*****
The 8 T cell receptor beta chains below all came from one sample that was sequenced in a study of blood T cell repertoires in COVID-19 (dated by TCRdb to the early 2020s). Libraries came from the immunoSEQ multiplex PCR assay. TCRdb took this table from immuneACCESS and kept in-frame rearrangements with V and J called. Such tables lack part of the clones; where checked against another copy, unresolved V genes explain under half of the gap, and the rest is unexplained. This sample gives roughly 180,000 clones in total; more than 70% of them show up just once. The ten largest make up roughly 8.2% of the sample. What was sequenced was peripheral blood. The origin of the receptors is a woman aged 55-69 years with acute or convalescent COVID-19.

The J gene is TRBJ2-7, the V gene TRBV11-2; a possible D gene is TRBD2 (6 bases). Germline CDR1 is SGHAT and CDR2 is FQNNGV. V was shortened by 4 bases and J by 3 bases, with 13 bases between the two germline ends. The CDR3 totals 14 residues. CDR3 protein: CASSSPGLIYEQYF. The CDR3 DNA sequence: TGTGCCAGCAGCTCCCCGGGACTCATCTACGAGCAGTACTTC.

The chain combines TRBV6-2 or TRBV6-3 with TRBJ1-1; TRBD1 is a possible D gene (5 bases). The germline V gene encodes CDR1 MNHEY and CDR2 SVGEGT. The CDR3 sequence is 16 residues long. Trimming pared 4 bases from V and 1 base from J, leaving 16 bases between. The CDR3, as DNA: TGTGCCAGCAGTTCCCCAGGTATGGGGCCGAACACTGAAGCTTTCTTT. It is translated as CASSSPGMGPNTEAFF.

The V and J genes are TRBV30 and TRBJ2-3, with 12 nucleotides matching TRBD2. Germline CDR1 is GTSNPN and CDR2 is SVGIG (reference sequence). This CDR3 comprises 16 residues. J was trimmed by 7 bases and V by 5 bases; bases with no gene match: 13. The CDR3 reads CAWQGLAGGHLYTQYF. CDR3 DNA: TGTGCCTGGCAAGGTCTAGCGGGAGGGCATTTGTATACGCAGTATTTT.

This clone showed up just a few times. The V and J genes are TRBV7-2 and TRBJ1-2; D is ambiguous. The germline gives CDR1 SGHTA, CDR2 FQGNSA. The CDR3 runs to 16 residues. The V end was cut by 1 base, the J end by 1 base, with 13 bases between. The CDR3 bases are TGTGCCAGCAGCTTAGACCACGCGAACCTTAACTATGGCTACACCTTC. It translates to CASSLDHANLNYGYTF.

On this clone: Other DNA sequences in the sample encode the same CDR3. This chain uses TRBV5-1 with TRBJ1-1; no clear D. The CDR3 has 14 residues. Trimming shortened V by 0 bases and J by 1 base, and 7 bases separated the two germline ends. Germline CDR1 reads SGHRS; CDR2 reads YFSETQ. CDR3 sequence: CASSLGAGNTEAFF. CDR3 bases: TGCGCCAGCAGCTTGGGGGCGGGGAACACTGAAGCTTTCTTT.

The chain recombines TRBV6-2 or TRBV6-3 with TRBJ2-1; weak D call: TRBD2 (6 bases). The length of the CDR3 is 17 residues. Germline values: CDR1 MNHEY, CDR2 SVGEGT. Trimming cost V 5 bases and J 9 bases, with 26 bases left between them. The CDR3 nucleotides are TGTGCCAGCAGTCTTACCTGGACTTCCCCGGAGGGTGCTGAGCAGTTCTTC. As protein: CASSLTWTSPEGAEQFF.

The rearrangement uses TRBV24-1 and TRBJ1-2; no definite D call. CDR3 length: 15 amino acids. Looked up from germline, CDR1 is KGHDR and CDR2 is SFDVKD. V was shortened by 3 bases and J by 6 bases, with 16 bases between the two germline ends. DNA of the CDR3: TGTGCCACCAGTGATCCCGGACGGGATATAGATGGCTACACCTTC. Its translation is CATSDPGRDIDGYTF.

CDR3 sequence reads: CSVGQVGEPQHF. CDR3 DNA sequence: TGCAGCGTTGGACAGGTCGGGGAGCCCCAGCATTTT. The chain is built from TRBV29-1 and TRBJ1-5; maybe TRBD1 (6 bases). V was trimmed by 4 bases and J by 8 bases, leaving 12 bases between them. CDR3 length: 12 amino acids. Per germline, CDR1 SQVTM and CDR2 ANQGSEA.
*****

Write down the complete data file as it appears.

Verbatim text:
The 8 T cell receptor beta chains below all came from one sample that was sequenced in a study of blood T cell repertoires in COVID-19 (dated by TCRdb to the early 2020s). Libraries came from the immunoSEQ multiplex PCR assay. TCRdb took this table from immuneACCESS and kept in-frame rearrangements with V and J called. Such tables lack part of the clones; where checked against another copy, unresolved V genes explain under half of the gap, and the rest is unexplained. This sample gives roughly 180,000 clones in total; more than 70% of them show up just once. The ten largest make up roughly 8.2% of the sample. What was sequenced was peripheral blood. The origin of the receptors is a woman aged 55-69 years with acute or convalescent COVID-19.

The J gene is TRBJ2-7, the V gene TRBV11-2; a possible D gene is TRBD2 (6 bases). Germline CDR1 is SGHAT and CDR2 is FQNNGV. V was shortened by 4 bases and J by 3 bases, with 13 bases between the two germline ends. The CDR3 totals 14 residues. CDR3 protein: CASSSPGLIYEQYF. The CDR3 DNA sequence: TGTGCCAGCAGCTCCCCGGGACTCATCTACGAGCAGTACTTC.

The chain combines TRBV6-2 or TRBV6-3 with TRBJ1-1; TRBD1 is a possible D gene (5 bases). The germline V gene encodes CDR1 MNHEY and CDR2 SVGEGT. The CDR3 sequence is 16 residues long. Trimming pared 4 bases from V and 1 base from J, leaving 16 bases between. The CDR3, as DNA: TGTGCCAGCAGTTCCCCAGGTATGGGGCCGAACACTGAAGCTTTCTTT. It is translated as CASSSPGMGPNTEAFF.

The V and J genes are TRBV30 and TRBJ2-3, with 12 nucleotides matching TRBD2. Germline CDR1 is GTSNPN and CDR2 is SVGIG (reference sequence). This CDR3 comprises 16 residues. J was trimmed by 7 bases and V by 5 bases; bases with no gene match: 13. The CDR3 reads CAWQGLAGGHLYTQYF. CDR3 DNA: TGTGCCTGGCAAGGTCTAGCGGGAGGGCATTTGTATACGCAGTATTTT.

This clone showed up just a few times. The V and J genes are TRBV7-2 and TRBJ1-2; D is ambiguous. The germline gives CDR1 SGHTA, CDR2 FQGNSA. The CDR3 runs to 16 residues. The V end was cut by 1 base, the J end by 1 base, with 13 bases between. The CDR3 bases are TGTGCCAGCAGCTTAGACCACGCGAACCTTAACTATGGCTACACCTTC. It translates to CASSLDHANLNYGYTF.

On this clone: Other DNA sequences in the sample encode the same CDR3. This chain uses TRBV5-1 with TRBJ1-1; no clear D. The CDR3 has 14 residues. Trimming shortened V by 0 bases and J by 1 base, and 7 bases separated the two germline ends. Germline CDR1 reads SGHRS; CDR2 reads YFSETQ. CDR3 sequence: CASSLGAGNTEAFF. CDR3 bases: TGCGCCAGCAGCTTGGGGGCGGGGAACACTGAAGCTTTCTTT.

The chain recombines TRBV6-2 or TRBV6-3 with TRBJ2-1; weak D call: TRBD2 (6 bases). The length of the CDR3 is 17 residues. Germline values: CDR1 MNHEY, CDR2 SVGEGT. Trimming cost V 5 bases and J 9 bases, with 26 bases left between them. The CDR3 nucleotides are TGTGCCAGCAGTCTTACCTGGACTTCCCCGGAGGGTGCTGAGCAGTTCTTC. As protein: CASSLTWTSPEGAEQFF.

The rearrangement uses TRBV24-1 and TRBJ1-2; no definite D call. CDR3 length: 15 amino acids. Looked up from germline, CDR1 is KGHDR and CDR2 is SFDVKD. V was shortened by 3 bases and J by 6 bases, with 16 bases between the two germline ends. DNA of the CDR3: TGTGCCACCAGTGATCCCGGACGGGATATAGATGGCTACACCTTC. Its translation is CATSDPGRDIDGYTF.

CDR3 sequence reads: CSVGQVGEPQHF. CDR3 DNA sequence: TGCAGCGTTGGACAGGTCGGGGAGCCCCAGCATTTT. The chain is built from TRBV29-1 and TRBJ1-5; maybe TRBD1 (6 bases). V was trimmed by 4 bases and J by 8 bases, leaving 12 bases between them. CDR3 length: 12 amino acids. Per germline, CDR1 SQVTM and CDR2 ANQGSEA.